I came here a while back so maybe things have changed, but from what I remember (venison, a salad dish) there is absolutely no reason to return to this place.
Why no just eat chinese food for a reasonable price instead of dressed up chinese fusion which makes little sense and is expensive?
This place is really small and noisy. The food is edible, but there's a difference between trying something new and succeeding at it. Some things don't need to be tinkered with. Value? Not really, considering where it's situated. You can choose from some better Asian restaurants in the vicinity and feel you've had a better dining experience by far.
I went here recently w/the BF on a Thursday night after a two year hiatus from the restaurant.
We ordered the kung pao noodle dish, which is my bf's absolute favorite dish. I tried ordering a few different items but it seemed like everything I chose was not available, so I settled with some sort of fish ravioli.
The kung pao noodle dish was great (as usual) and my ravioli concoction was tasty..but where's the "chinese fusion"? I was really disappointed to see the changes made to the menu, as I REALLY enjoyed the menu items they had on there before.
The service is always pleasant and attentive here.
The value is not that great seeing as they've increased the prices gradually with no increase of food quality/portion/variety/etc. Furthermore, with chinatown only a mere steps away, you can likely get a lot more "value" out of a meal there. And as previous posters have mentioned, the drinks are expensive.
The ambiance is nice. Very chic.
Would I go back? Probably, for the kung pao chicken. Should you go? Yes, you should...try the kung pao chicken.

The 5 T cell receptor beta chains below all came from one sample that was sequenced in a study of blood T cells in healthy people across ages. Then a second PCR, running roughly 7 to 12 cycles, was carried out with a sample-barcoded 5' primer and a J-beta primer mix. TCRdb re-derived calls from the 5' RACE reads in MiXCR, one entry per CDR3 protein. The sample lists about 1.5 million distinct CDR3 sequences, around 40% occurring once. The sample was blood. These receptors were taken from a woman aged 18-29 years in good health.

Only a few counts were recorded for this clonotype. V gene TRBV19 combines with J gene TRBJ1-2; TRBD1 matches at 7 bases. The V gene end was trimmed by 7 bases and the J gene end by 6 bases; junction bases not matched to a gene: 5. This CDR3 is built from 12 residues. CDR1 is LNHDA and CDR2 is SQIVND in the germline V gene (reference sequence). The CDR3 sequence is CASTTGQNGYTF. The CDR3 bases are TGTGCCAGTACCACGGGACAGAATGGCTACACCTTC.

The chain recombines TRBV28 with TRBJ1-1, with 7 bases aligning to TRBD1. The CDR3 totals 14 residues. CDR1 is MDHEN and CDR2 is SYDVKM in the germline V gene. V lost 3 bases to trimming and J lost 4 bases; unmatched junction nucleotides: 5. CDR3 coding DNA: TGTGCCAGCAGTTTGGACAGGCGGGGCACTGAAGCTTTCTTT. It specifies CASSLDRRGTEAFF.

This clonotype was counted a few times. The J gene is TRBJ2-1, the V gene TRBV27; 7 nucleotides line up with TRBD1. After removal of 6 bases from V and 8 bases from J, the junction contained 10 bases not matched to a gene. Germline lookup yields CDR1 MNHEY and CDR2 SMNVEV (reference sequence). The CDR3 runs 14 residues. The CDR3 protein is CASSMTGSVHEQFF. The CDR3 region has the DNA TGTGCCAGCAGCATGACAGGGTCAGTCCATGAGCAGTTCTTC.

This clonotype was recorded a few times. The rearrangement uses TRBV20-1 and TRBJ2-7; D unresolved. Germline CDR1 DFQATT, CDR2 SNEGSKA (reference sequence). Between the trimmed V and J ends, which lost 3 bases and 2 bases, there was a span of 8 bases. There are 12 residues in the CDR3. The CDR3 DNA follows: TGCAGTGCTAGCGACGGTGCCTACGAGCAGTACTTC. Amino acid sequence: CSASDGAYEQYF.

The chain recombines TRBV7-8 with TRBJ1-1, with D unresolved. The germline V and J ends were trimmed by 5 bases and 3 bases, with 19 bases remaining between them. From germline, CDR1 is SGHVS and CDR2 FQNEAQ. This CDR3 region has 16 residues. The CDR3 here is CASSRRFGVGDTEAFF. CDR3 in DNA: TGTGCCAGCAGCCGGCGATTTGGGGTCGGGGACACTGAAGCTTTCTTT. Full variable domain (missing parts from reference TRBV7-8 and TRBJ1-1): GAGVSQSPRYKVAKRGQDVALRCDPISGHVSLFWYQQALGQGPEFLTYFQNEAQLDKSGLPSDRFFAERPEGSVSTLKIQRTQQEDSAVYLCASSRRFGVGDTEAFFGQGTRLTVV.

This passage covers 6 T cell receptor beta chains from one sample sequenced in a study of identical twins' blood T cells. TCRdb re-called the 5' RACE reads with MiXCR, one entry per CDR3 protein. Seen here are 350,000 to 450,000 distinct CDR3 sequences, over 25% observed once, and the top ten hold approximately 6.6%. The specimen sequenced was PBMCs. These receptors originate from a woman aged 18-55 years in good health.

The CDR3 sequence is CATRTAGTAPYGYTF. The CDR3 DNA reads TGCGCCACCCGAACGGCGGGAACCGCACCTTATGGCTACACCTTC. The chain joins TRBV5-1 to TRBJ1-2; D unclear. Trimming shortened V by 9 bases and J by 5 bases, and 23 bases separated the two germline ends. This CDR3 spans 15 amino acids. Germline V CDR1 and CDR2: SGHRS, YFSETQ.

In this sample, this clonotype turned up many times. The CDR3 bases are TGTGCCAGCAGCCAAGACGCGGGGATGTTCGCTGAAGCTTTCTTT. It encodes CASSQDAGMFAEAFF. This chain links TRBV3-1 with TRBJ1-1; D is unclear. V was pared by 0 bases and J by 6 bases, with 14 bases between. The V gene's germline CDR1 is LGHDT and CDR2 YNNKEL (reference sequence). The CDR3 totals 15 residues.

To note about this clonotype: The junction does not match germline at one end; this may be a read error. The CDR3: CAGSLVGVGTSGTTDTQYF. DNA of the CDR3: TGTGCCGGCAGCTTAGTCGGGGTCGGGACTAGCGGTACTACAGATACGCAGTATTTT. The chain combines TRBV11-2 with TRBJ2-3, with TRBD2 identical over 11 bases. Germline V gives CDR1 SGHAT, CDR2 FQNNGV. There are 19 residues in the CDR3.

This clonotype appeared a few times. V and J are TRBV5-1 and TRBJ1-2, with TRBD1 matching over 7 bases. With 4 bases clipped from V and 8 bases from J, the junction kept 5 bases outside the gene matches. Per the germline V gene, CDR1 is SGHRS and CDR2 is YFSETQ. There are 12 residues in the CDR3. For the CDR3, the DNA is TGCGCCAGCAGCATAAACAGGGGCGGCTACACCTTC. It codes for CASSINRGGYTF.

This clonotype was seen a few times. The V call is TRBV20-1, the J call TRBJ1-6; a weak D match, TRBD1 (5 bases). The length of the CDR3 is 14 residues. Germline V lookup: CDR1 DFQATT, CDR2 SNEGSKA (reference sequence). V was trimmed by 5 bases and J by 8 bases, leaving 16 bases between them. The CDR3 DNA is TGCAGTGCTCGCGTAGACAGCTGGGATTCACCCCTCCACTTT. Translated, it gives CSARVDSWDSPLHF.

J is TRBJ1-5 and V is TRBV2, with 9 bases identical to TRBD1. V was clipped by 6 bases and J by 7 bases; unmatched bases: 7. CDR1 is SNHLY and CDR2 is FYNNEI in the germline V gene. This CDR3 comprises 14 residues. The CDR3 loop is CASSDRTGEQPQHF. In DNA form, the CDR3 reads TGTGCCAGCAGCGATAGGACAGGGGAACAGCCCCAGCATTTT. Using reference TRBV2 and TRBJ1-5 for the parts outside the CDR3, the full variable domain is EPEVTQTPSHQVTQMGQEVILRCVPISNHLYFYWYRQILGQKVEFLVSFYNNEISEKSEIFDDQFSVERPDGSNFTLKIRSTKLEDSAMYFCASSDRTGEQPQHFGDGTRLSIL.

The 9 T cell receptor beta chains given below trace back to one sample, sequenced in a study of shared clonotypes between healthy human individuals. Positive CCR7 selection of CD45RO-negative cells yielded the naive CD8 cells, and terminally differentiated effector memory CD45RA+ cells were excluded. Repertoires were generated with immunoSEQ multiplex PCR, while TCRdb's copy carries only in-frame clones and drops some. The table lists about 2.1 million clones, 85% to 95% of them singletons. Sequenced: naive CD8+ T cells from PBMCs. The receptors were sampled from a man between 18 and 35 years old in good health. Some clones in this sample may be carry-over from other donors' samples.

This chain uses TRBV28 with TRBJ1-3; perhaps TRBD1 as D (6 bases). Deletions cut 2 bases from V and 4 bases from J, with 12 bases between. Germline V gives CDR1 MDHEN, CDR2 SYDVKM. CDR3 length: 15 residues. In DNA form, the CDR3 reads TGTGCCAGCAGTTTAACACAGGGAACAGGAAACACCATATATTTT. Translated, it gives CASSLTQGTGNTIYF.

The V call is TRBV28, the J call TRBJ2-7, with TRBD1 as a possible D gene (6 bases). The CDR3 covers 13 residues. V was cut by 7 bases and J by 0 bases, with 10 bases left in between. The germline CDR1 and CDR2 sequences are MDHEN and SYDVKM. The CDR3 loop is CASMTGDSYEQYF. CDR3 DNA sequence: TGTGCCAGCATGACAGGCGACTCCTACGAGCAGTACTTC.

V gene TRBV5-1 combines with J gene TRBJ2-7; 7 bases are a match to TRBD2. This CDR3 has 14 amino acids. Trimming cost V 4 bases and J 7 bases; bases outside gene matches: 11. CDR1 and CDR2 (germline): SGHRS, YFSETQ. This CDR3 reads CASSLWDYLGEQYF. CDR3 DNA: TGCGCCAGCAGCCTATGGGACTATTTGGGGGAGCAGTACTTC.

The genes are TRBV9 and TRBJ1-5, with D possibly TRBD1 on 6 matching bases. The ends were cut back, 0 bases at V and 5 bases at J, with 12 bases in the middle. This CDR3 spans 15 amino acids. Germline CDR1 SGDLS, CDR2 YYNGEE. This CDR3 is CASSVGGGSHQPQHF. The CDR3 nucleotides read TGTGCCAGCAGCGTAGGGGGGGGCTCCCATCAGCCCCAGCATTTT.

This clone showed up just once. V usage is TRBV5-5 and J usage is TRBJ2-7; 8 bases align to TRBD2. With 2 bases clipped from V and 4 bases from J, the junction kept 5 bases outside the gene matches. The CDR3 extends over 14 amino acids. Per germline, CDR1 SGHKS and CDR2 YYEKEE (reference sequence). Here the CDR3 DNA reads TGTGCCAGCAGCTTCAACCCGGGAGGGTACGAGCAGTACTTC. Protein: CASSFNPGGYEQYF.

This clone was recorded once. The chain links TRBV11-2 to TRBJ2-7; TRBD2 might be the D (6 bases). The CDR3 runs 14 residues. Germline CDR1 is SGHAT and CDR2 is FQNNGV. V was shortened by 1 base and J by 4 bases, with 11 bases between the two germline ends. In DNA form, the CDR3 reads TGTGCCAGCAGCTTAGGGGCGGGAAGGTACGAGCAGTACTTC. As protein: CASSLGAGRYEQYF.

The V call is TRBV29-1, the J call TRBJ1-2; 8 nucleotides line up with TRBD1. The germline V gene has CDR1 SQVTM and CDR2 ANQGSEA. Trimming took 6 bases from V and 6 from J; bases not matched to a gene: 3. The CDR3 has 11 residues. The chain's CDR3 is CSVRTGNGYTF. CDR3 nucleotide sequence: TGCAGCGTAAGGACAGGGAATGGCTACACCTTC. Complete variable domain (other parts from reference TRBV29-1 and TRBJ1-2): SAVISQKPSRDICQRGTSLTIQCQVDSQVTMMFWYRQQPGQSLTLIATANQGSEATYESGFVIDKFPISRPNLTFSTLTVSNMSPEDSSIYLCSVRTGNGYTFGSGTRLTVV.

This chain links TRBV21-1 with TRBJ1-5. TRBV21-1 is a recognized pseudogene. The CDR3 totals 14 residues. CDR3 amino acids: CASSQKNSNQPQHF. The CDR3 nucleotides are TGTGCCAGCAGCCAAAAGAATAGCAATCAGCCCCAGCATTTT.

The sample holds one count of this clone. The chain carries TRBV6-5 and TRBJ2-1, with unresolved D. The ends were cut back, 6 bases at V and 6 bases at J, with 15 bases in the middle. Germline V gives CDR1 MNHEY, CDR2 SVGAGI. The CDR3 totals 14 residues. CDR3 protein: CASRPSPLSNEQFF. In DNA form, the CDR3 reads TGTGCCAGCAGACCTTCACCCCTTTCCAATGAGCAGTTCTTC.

After reading so much about this place, decided to give it a try. I went with a friend for lunch and we ordered a noodle with BBQ pork, a beef dish, a side dish with endamame and a crab cake. Nothing to shout about.
Maybe I am not into fusion food, I do not see what's the big deal with this place. I had to order tea after lunch, because the food was way too oily.
Nice ambience and service, but food does not warrant my return.
I've been to this restaurant a couple of times. It's located right at the edge of chinatown by tinseltown. I really like the different teas and appetizers; Particularily the halibut congee. It's different from any other congee I've had before... but in a good way! We order it everytime.
The main courses I've never found that outstanding. The best by far is the kung po chicken with rice noodles.
Firstly...having the outside menu situated right behind the door is silly....felt like I would be slammed into by a swinging door from a departing customer.